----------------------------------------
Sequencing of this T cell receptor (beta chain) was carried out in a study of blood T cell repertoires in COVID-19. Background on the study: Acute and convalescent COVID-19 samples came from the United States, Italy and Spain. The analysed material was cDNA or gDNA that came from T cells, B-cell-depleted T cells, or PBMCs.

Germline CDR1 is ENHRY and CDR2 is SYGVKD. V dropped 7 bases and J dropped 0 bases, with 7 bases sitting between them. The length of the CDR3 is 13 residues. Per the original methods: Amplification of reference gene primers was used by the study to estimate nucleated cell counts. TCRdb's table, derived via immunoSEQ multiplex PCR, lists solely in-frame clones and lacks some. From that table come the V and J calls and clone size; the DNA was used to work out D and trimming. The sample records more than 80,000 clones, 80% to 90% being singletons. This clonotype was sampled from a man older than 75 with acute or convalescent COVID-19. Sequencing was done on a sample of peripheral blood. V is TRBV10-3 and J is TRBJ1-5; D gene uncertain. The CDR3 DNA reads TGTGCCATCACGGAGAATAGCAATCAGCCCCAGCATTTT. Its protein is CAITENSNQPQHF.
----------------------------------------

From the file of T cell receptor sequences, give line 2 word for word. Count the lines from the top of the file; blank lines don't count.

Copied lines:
Germline CDR1 is ENHRY and CDR2 is SYGVKD. V dropped 7 bases and J dropped 0 bases, with 7 bases sitting between them. The length of the CDR3 is 13 residues. Per the original methods: Amplification of reference gene primers was used by the study to estimate nucleated cell counts. TCRdb's table, derived via immunoSEQ multiplex PCR, lists solely in-frame clones and lacks some. From that table come the V and J calls and clone size; the DNA was used to work out D and trimming. The sample records more than 80,000 clones, 80% to 90% being singletons. This clonotype was sampled from a man older than 75 with acute or convalescent COVID-19. Sequencing was done on a sample of peripheral blood. V is TRBV10-3 and J is TRBJ1-5; D gene uncertain. The CDR3 DNA reads TGTGCCATCACGGAGAATAGCAATCAGCCCCAGCATTTT. Its protein is CAITENSNQPQHF.